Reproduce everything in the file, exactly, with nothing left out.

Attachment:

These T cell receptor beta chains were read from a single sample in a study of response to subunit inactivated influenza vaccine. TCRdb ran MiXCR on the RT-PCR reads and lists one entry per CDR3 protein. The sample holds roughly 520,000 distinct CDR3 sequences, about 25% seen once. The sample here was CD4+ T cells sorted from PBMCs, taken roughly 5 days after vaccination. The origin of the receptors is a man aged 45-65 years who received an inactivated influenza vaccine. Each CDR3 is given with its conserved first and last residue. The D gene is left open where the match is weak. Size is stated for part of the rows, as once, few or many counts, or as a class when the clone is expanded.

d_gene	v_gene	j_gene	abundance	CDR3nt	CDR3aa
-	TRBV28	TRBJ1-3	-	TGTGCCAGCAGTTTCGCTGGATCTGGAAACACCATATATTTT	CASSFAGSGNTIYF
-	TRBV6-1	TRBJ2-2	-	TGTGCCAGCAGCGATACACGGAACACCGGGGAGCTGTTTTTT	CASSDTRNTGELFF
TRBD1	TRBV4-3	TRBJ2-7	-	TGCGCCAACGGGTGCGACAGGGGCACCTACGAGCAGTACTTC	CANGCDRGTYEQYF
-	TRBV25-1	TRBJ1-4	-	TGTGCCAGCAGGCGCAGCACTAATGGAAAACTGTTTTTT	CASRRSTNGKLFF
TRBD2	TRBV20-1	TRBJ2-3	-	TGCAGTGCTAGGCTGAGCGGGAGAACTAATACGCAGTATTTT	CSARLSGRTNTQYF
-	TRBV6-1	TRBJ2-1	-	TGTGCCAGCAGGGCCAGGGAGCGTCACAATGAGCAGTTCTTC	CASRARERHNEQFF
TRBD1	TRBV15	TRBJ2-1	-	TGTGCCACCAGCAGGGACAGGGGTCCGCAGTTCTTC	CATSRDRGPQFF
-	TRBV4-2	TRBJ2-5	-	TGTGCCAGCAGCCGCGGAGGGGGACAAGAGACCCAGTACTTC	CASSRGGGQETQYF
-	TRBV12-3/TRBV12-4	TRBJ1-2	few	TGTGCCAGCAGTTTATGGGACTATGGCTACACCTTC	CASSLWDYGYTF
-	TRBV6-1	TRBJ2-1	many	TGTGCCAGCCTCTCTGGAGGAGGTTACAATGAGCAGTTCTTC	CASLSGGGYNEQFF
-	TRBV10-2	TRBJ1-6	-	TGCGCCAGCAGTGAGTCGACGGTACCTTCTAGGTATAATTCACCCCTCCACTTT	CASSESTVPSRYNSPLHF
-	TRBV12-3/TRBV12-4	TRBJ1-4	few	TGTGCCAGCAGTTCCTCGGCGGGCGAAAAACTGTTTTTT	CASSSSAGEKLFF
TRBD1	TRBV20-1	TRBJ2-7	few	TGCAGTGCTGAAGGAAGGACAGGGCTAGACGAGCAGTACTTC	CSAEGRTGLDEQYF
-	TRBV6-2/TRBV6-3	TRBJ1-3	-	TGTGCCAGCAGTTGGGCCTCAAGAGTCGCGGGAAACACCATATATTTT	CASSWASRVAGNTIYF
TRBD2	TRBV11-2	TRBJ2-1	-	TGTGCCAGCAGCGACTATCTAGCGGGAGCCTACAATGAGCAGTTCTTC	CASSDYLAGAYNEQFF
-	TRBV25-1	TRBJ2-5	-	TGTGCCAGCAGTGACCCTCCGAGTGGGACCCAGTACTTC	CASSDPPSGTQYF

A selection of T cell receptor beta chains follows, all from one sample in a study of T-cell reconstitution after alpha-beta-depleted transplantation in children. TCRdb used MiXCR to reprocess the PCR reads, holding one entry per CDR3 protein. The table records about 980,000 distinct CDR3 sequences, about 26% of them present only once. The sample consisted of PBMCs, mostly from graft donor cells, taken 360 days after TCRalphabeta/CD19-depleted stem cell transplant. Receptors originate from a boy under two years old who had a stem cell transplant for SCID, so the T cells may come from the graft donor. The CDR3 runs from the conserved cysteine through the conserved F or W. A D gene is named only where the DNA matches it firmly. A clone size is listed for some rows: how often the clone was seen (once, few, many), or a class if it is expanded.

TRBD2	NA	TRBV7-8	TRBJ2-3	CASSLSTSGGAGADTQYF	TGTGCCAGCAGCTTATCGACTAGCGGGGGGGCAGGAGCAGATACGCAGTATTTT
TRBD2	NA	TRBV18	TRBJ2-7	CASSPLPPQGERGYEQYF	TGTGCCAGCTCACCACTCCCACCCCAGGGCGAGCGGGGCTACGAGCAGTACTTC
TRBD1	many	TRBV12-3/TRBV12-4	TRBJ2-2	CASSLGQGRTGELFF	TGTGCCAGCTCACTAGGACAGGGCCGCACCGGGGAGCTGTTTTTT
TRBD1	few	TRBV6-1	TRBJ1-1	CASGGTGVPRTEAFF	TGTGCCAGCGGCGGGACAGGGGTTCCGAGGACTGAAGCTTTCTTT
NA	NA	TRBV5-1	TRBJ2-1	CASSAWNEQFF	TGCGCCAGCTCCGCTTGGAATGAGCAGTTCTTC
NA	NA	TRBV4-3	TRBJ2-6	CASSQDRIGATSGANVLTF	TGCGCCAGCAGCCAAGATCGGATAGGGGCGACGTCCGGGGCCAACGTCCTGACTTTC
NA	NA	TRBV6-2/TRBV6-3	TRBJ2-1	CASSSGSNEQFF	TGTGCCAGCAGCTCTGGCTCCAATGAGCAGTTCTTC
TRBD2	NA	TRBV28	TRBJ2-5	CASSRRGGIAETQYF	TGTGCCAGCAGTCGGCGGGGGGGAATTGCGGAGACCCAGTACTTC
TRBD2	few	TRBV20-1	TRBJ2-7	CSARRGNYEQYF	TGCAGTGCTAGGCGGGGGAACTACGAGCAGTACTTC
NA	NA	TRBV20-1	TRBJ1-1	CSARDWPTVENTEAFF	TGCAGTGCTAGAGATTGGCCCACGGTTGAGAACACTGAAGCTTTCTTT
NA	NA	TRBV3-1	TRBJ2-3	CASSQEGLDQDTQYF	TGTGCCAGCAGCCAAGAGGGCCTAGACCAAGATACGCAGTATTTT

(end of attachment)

These T cell receptor beta chains were read from a single sample in a study of response to subunit inactivated influenza vaccine. TCRdb ran MiXCR on the RT-PCR reads and lists one entry per CDR3 protein. The sample holds roughly 520,000 distinct CDR3 sequences, about 25% seen once. The sample here was CD4+ T cells sorted from PBMCs, taken roughly 5 days after vaccination. The origin of the receptors is a man aged 45-65 years who received an inactivated influenza vaccine. Each CDR3 is given with its conserved first and last residue. The D gene is left open where the match is weak. Size is stated for part of the rows, as once, few or many counts, or as a class when the clone is expanded.

d_gene	v_gene	j_gene	abundance	CDR3nt	CDR3aa
-	TRBV28	TRBJ1-3	-	TGTGCCAGCAGTTTCGCTGGATCTGGAAACACCATATATTTT	CASSFAGSGNTIYF
-	TRBV6-1	TRBJ2-2	-	TGTGCCAGCAGCGATACACGGAACACCGGGGAGCTGTTTTTT	CASSDTRNTGELFF
TRBD1	TRBV4-3	TRBJ2-7	-	TGCGCCAACGGGTGCGACAGGGGCACCTACGAGCAGTACTTC	CANGCDRGTYEQYF
-	TRBV25-1	TRBJ1-4	-	TGTGCCAGCAGGCGCAGCACTAATGGAAAACTGTTTTTT	CASRRSTNGKLFF
TRBD2	TRBV20-1	TRBJ2-3	-	TGCAGTGCTAGGCTGAGCGGGAGAACTAATACGCAGTATTTT	CSARLSGRTNTQYF
-	TRBV6-1	TRBJ2-1	-	TGTGCCAGCAGGGCCAGGGAGCGTCACAATGAGCAGTTCTTC	CASRARERHNEQFF
TRBD1	TRBV15	TRBJ2-1	-	TGTGCCACCAGCAGGGACAGGGGTCCGCAGTTCTTC	CATSRDRGPQFF
-	TRBV4-2	TRBJ2-5	-	TGTGCCAGCAGCCGCGGAGGGGGACAAGAGACCCAGTACTTC	CASSRGGGQETQYF
-	TRBV12-3/TRBV12-4	TRBJ1-2	few	TGTGCCAGCAGTTTATGGGACTATGGCTACACCTTC	CASSLWDYGYTF
-	TRBV6-1	TRBJ2-1	many	TGTGCCAGCCTCTCTGGAGGAGGTTACAATGAGCAGTTCTTC	CASLSGGGYNEQFF
-	TRBV10-2	TRBJ1-6	-	TGCGCCAGCAGTGAGTCGACGGTACCTTCTAGGTATAATTCACCCCTCCACTTT	CASSESTVPSRYNSPLHF
-	TRBV12-3/TRBV12-4	TRBJ1-4	few	TGTGCCAGCAGTTCCTCGGCGGGCGAAAAACTGTTTTTT	CASSSSAGEKLFF
TRBD1	TRBV20-1	TRBJ2-7	few	TGCAGTGCTGAAGGAAGGACAGGGCTAGACGAGCAGTACTTC	CSAEGRTGLDEQYF
-	TRBV6-2/TRBV6-3	TRBJ1-3	-	TGTGCCAGCAGTTGGGCCTCAAGAGTCGCGGGAAACACCATATATTTT	CASSWASRVAGNTIYF
TRBD2	TRBV11-2	TRBJ2-1	-	TGTGCCAGCAGCGACTATCTAGCGGGAGCCTACAATGAGCAGTTCTTC	CASSDYLAGAYNEQFF
-	TRBV25-1	TRBJ2-5	-	TGTGCCAGCAGTGACCCTCCGAGTGGGACCCAGTACTTC	CASSDPPSGTQYF

A selection of T cell receptor beta chains follows, all from one sample in a study of T-cell reconstitution after alpha-beta-depleted transplantation in children. TCRdb used MiXCR to reprocess the PCR reads, holding one entry per CDR3 protein. The table records about 980,000 distinct CDR3 sequences, about 26% of them present only once. The sample consisted of PBMCs, mostly from graft donor cells, taken 360 days after TCRalphabeta/CD19-depleted stem cell transplant. Receptors originate from a boy under two years old who had a stem cell transplant for SCID, so the T cells may come from the graft donor. The CDR3 runs from the conserved cysteine through the conserved F or W. A D gene is named only where the DNA matches it firmly. A clone size is listed for some rows: how often the clone was seen (once, few, many), or a class if it is expanded.

TRBD2	NA	TRBV7-8	TRBJ2-3	CASSLSTSGGAGADTQYF	TGTGCCAGCAGCTTATCGACTAGCGGGGGGGCAGGAGCAGATACGCAGTATTTT
TRBD2	NA	TRBV18	TRBJ2-7	CASSPLPPQGERGYEQYF	TGTGCCAGCTCACCACTCCCACCCCAGGGCGAGCGGGGCTACGAGCAGTACTTC
TRBD1	many	TRBV12-3/TRBV12-4	TRBJ2-2	CASSLGQGRTGELFF	TGTGCCAGCTCACTAGGACAGGGCCGCACCGGGGAGCTGTTTTTT
TRBD1	few	TRBV6-1	TRBJ1-1	CASGGTGVPRTEAFF	TGTGCCAGCGGCGGGACAGGGGTTCCGAGGACTGAAGCTTTCTTT
NA	NA	TRBV5-1	TRBJ2-1	CASSAWNEQFF	TGCGCCAGCTCCGCTTGGAATGAGCAGTTCTTC
NA	NA	TRBV4-3	TRBJ2-6	CASSQDRIGATSGANVLTF	TGCGCCAGCAGCCAAGATCGGATAGGGGCGACGTCCGGGGCCAACGTCCTGACTTTC
NA	NA	TRBV6-2/TRBV6-3	TRBJ2-1	CASSSGSNEQFF	TGTGCCAGCAGCTCTGGCTCCAATGAGCAGTTCTTC
TRBD2	NA	TRBV28	TRBJ2-5	CASSRRGGIAETQYF	TGTGCCAGCAGTCGGCGGGGGGGAATTGCGGAGACCCAGTACTTC
TRBD2	few	TRBV20-1	TRBJ2-7	CSARRGNYEQYF	TGCAGTGCTAGGCGGGGGAACTACGAGCAGTACTTC
NA	NA	TRBV20-1	TRBJ1-1	CSARDWPTVENTEAFF	TGCAGTGCTAGAGATTGGCCCACGGTTGAGAACACTGAAGCTTTCTTT
NA	NA	TRBV3-1	TRBJ2-3	CASSQEGLDQDTQYF	TGTGCCAGCAGCCAAGAGGGCCTAGACCAAGATACGCAGTATTTT